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Millionaire's Tax On the Way in California? Backers Make Deal With Governor Brown

As progressive groups and unions make a deal to push for a tax increase on the rich coupled with a small sales tax hike, some wonder if they've compromised too much.

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But not everyone's on board. Amanda Armstrong, a head steward for UAW Local 2865 at UC Berkeley, says she’s “dissatisfied that the CFT, but also other unions, earlier, basically abandoned the millionaires tax initiative and basically capitulated to what incredibly strong pressure from the Governor.” (Full disclosure: The UAW and AFSCME are both In These Times sponsors.)

Armstrong, who’s also active with Occupy Education, says that while the compromise is “much better than the Governor’s initial proposal,” the inclusion of a sales tax “really muddies the political content of the initiative.” Whereas the old proposal offered “an opportunity to clearly articulate a kind of politics of redistributing wealth from property owners, the meeting people’s basic needs,” she says the compromise “doesn’t break with this notion of shared sacrifice,” or “the politics of austerity.”

Jacobs says he understands there’s been “a time of mourning” for some progressives over the compromise, because “this was a movement-based campaign” to an extent that hasn’t been seen behind a tax measure since the right-wing Prop 13 in 1978. “Here we had a movement-based campaign in a progressive direction," says Jacobs and now it has become something different.” However, he warns that with California's several-billion dollar deficit, the consequences of failure would be “really unthinkable.”

Armstrong says when students marched from the Bay Area to the capitol in Sacramento in support of the Millionaire’s Tax, it was in part because CFT leaders told them “they needed political support in order to make the millionaire’s tax viable.” “The people who were in the inner circle with the Millionaire’s Tax were basically encouraging the grassroots movement to take on the issue,” she says, “but not to be actively involved with the decision-making process.”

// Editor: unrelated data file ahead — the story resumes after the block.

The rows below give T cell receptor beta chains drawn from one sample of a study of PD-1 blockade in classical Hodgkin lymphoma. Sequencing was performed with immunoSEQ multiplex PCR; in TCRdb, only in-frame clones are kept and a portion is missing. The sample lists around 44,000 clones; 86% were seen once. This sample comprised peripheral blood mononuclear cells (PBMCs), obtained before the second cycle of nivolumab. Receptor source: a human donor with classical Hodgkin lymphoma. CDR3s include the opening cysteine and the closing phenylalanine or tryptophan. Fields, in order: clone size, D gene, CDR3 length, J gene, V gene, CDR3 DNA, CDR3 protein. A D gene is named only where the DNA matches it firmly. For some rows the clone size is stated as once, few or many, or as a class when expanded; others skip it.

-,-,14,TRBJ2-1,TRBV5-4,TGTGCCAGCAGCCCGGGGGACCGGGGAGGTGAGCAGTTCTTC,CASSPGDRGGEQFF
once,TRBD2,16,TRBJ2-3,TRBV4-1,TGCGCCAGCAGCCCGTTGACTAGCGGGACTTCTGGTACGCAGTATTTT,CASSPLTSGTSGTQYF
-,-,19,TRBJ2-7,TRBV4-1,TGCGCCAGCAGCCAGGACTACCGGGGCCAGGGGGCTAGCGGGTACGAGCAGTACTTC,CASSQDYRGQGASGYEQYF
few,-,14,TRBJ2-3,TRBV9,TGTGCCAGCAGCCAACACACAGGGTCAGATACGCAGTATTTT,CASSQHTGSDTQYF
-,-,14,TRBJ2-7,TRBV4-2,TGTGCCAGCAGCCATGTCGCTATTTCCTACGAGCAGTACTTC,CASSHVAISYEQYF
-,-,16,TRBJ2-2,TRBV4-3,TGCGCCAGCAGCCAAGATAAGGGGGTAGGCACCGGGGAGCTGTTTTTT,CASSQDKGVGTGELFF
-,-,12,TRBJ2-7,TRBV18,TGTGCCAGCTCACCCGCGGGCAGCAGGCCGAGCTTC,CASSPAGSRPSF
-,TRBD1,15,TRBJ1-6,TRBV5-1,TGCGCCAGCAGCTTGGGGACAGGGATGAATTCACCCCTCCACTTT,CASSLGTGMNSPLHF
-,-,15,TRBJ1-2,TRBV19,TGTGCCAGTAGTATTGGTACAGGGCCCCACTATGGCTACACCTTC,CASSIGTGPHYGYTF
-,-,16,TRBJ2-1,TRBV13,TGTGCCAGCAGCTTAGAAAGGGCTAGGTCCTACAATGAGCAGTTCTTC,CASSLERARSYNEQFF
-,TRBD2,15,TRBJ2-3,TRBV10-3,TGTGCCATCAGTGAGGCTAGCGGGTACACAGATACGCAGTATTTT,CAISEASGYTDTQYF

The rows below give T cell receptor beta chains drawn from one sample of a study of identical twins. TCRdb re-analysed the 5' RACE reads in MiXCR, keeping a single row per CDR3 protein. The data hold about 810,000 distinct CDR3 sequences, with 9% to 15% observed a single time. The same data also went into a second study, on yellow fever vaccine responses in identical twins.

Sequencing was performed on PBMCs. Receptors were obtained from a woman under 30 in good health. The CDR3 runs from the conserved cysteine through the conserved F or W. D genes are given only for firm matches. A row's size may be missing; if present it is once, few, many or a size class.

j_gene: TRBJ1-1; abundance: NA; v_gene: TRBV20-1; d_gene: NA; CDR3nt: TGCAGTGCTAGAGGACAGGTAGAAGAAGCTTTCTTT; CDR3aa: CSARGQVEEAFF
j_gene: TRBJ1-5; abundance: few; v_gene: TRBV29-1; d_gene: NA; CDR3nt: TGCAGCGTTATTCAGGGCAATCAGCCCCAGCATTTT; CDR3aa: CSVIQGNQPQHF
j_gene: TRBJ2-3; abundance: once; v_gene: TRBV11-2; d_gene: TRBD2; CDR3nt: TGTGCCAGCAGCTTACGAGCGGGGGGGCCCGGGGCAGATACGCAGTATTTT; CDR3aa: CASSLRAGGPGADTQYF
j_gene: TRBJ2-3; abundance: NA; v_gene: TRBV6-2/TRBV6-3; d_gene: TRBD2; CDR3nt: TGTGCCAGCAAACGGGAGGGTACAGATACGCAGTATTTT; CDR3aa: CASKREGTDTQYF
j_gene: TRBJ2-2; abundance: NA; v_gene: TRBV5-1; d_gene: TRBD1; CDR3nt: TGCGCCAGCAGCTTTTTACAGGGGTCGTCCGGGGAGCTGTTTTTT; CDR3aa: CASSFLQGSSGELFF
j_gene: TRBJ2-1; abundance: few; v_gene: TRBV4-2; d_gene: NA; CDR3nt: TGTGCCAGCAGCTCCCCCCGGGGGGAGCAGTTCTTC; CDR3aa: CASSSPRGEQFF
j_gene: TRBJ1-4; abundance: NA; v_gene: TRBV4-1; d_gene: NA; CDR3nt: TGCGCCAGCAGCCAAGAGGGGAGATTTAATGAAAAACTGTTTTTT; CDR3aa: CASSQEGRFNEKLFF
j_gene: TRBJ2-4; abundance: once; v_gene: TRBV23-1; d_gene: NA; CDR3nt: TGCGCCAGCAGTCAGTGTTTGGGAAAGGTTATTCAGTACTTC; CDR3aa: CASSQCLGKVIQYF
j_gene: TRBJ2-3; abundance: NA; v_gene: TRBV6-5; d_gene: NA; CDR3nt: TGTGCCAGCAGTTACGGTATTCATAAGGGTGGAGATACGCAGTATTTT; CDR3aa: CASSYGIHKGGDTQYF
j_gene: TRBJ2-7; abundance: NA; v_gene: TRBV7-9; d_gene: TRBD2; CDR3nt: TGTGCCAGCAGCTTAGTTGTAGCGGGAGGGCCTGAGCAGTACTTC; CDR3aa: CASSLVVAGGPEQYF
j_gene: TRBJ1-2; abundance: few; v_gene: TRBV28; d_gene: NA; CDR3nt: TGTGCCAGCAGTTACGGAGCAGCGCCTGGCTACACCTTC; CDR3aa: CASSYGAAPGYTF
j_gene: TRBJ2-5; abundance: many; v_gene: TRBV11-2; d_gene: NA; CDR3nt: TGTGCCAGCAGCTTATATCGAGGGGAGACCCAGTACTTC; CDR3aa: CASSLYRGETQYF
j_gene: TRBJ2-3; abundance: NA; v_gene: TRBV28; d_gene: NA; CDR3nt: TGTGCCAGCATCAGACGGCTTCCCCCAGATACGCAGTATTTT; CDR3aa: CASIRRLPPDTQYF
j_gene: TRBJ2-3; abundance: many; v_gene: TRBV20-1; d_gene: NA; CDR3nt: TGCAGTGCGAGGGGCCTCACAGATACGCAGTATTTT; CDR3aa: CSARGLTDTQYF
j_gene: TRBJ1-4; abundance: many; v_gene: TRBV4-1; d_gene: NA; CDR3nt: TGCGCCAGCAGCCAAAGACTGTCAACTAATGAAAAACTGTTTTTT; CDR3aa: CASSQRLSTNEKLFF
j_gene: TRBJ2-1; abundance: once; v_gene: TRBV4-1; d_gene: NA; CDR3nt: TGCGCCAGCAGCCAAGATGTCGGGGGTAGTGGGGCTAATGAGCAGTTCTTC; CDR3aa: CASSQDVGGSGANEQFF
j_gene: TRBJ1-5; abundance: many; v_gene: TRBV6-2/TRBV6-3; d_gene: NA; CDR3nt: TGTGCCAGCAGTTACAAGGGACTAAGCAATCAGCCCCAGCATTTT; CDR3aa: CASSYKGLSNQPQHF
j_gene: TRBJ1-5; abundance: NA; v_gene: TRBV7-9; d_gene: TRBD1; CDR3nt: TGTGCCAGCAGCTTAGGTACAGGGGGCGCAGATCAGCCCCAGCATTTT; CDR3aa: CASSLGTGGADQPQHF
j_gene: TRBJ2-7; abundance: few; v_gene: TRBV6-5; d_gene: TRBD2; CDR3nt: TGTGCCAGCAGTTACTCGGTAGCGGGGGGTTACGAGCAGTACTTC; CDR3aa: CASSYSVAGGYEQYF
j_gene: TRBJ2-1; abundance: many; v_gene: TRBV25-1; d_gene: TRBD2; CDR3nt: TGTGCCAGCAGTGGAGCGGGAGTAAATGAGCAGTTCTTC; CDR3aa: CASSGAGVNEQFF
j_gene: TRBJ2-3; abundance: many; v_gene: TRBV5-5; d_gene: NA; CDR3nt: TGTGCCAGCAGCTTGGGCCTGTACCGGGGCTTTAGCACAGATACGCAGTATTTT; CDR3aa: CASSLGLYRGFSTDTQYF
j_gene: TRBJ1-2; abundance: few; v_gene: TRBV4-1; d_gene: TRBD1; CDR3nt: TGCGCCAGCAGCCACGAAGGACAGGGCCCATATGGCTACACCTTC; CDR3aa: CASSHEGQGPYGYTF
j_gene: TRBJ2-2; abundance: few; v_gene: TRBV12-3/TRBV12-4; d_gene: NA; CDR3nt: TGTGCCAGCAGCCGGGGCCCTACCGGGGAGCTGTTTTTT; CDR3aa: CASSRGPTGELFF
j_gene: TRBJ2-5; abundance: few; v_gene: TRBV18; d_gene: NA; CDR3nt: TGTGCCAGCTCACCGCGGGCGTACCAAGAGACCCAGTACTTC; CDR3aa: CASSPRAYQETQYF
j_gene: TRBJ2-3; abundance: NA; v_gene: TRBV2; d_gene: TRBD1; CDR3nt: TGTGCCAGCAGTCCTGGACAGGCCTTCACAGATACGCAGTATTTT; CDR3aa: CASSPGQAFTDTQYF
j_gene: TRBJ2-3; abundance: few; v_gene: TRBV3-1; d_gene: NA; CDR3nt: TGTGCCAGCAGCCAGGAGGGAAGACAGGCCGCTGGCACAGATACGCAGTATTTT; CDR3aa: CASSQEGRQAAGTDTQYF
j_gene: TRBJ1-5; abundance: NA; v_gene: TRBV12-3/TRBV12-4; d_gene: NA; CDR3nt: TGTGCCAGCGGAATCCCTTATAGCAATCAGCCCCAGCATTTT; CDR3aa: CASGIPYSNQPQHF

Pechthalt acknowledges that “we probably could have had a more transparent process.” But he says that while the measure “may have had community support…at the end of the day, there are a group of people who put their resources and their organizations behind the thing, they’re the ones who have to call shots. We couldn’t hold town hall meetings to make these decisions, and frankly the Governor wouldn’t have gone for it anyway.”

Pechthalt says that “very few” of the signatures for the more progressive measure were collected by volunteers—rather, almost all came from paid signature-gatherers. “If the movement had been so strong,” says Pechthalt, “why was it that it was my organization and the community organizations that put in 99 percent of the money... ?” Armstrong says CFT had indicated to activists that “they didn’t really need support in terms of signing people up for example, or they didn’t really need help with fundraising.”

Pechthalt told  In These Times in December it would be more difficult to galvanize union members to volunteer on behalf of Brown’s proposal because it included a regressive sales tax. Asked last week whether the new compromise will face the same challenge, Pechthalt says “it is a bit more difficult,” but “we’re trying to put this in some context.” He says a “united effort” behind the “overwhelmingly progressive” current compromise will fare better than a push for the more progressive version could have in the absence of “broad labor support and the support of the Democratic Party.”

Among the points of contention is where the money will go. The old “Millionaire’s Tax” guaranteed that some revenues would be used for higher education. The new one doesn’t. Pechthalt says he asked the governor’s staff to include such a guarantee in the compromise, but was rebuffed because legislative leaders wanted to first address “programs for the poor” and then turn to education.

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